Who is involved in human trafficking? Who are the perpetrators and who are the victims?

I’ve volunteered for many different organizations that focus on disadvantaged people and attempt to heal and empower individuals who have faced hardships. I’ve worked with a lot of battered, down-and-out people and have grown somewhat accustomed to their tales of tragedy, but one thing I can never quite grow accustomed to are the stories of sex trafficking victims.

I usually only find out snippets of their histories, but it’s enough to make anyone weak in the knees. Sex trafficking is an enormous problem that crosses borders and knows no boundaries. It crops up in the most surprising places—places we believe to be safe from this kind of horrific act.

That is why I’m running a three-part series on my blog about human trafficking:

This entry: The Who. Who are the victims of human trafficking? Who are the perpetrators?

Next entry: The Signs. How can you identify a victim of sex trafficking and seek help?

Final entry: Reaching Out. If you know someone who has been a victim of human trafficking, how can you effectively and compassionately help them? How can you offer both the victim and their family the support they need?

With that sneak preview in mind, let’s start with The Who.

We live in a global society that is interconnected in many ways—trade, social media, tourism. Unfortunately, this interconnectedness crosses over into the illegal and immoral realm as well.

Sex trafficking is a problem without borders. As such, states across the U.S. are fighting this corrupt practice through advertising crusades, support networks, and public education; various countries around the world are also raising awareness by creating their own anti-trafficking campaigns. Even the United Nations jumped on board with its own efforts once it realized the large degree to which trafficking has increased across the globe.

And in Minnesota, my home state?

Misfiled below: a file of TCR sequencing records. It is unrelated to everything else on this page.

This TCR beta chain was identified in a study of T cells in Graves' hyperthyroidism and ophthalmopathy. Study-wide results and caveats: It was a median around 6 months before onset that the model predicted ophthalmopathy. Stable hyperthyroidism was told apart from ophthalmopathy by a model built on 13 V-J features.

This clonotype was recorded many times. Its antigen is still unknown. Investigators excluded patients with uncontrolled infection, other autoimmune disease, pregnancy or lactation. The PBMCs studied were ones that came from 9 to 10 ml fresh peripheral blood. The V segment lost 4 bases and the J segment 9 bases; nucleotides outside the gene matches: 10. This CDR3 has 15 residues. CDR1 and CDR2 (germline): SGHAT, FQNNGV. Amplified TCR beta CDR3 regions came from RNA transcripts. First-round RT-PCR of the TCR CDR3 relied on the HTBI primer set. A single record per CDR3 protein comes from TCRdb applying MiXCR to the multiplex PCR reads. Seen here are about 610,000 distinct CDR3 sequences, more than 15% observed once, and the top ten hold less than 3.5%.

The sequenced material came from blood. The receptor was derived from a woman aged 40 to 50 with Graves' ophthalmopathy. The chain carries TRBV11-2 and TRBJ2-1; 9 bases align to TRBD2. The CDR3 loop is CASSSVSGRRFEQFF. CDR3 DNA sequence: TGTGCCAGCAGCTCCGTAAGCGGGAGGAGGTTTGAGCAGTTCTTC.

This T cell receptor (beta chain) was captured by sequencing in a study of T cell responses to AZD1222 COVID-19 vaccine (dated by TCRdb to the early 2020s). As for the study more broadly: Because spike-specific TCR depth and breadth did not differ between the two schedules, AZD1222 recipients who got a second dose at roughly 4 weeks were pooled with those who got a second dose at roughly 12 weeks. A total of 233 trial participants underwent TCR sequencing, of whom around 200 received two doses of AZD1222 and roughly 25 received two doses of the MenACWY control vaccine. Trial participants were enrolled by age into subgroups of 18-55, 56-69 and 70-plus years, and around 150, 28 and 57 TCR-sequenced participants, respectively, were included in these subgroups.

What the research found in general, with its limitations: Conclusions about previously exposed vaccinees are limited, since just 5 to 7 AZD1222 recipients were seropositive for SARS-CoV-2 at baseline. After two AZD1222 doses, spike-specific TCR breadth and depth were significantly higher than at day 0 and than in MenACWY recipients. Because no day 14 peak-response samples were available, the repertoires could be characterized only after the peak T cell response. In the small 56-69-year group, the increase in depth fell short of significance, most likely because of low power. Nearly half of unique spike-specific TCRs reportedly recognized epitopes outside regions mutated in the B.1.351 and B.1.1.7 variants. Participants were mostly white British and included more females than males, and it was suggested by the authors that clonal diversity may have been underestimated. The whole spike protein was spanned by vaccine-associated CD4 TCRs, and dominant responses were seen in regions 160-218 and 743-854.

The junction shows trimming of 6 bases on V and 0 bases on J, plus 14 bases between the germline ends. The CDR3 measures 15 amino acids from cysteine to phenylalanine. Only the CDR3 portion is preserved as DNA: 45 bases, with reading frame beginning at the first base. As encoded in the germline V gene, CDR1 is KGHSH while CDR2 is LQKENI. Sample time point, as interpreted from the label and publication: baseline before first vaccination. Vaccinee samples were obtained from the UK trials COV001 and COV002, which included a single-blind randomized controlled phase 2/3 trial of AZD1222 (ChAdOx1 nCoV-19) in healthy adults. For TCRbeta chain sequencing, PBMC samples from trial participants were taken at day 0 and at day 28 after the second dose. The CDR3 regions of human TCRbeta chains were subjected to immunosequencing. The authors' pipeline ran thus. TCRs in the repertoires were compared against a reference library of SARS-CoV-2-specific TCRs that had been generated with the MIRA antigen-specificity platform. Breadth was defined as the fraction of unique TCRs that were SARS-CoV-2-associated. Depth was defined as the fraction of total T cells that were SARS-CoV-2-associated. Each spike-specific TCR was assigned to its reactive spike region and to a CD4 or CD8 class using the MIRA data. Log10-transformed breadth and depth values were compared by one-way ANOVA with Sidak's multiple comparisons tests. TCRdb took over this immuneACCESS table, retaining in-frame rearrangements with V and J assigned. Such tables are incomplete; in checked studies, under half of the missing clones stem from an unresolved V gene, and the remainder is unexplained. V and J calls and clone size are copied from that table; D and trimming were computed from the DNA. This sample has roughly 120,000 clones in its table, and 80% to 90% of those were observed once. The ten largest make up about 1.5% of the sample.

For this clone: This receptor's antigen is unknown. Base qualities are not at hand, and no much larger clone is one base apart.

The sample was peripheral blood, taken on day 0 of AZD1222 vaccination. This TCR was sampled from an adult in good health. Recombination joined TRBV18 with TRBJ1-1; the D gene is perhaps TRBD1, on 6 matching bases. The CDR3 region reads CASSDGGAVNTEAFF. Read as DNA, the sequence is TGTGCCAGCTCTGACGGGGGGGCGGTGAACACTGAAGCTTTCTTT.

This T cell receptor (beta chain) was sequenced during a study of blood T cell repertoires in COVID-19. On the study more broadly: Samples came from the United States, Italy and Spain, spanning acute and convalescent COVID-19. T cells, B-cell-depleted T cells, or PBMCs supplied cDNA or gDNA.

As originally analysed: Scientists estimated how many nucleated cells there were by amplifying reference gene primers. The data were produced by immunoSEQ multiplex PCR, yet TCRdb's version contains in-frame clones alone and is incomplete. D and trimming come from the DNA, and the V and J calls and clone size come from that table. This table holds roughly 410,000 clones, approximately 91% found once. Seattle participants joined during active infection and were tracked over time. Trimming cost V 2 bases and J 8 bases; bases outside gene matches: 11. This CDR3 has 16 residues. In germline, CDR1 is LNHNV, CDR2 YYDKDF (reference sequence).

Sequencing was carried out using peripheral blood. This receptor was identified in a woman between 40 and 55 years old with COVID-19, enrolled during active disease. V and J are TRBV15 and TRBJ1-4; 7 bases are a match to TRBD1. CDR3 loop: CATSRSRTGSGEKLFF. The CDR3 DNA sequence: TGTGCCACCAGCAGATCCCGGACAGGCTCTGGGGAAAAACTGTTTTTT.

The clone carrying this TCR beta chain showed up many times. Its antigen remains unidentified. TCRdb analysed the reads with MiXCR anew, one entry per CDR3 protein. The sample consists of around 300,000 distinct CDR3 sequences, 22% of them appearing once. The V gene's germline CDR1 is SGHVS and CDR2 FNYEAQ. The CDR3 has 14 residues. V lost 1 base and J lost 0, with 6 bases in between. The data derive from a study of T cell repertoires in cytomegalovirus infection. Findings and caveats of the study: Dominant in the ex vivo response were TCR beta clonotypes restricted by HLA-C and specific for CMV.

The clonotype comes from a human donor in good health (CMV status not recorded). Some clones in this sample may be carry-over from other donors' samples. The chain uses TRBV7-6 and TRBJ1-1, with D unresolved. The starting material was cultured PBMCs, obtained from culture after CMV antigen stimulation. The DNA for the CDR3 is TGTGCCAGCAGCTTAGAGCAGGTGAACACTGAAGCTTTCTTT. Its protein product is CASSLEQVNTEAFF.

Minnesota is one of the top 13 states in sex trafficking. In Minneapolis, sex trafficking is being fought aggressively by task forces, coalition groups, and law enforcement training. In addition, the Women’s Foundation of Minnesota created a video clearly depicting the facts about what is happening in Minnesota to girls as young as eleven. Through the “MN Girls Are Not For Sale” program, a dynamic effort is being made to not only identify the perpetrators and rid the state of this problem, but to make it easier for victims to come forward and find healing.

The truth about sex trafficking is that it has been around for eons—since the beginning of humankind. However, with globalization and advancements in technology, sex trafficking has become a larger problem: the internet helps perps find prey from anywhere in the world. While technology is making the problem more widespread, it is also enabling people to take action against it in the form of public awareness and online campaigns.

As I’ve mentioned, human trafficking isn’t unique to any particular area of the globe, but it does focus primarily on the most vulnerable: The homeless; migrants; the LGBTQ community; women in poverty; teenagers from every community abroad and in the United States, especially victims of some kind of loss, trauma, or abusive family situation, are all targets of trained traffickers. Sex trafficking crosses every line of ethnicity, color, creed, and gender.

Sex trafficking is about sex, yes, but it’s also about poverty, greed, and power. It is about slavery, abuse, and corruption leading to damaged lives, families torn apart, heartache, and even death. A common story is when older men no longer feel they can lure younger girls into relationships, they focus on young boys by promising gifts if they befriend a girl. These boys are trained to identify a girl, cozy up to her with the intention of making her believe they have a romantic relationship, gain her affection and trust, and then invite her to a party where she will be drugged and possibly kidnapped. This is one of many possible scenarios used to fill quotas for sex traffickers.

Sex trafficking is a money-making business: Whether it is the perpetrator trying to make money by providing victims, or victims needing money to support themselves and their families, it is clear that awareness through education is the best tool leading to eradication of global trafficking.

How can you identify someone who is being trafficked? Please read my next entry on “The Signs.”

 

Jayce Hunter is the author of Undoing and Water Color Roses. She is dedicated to telling stories with intense emotion and gritty truths.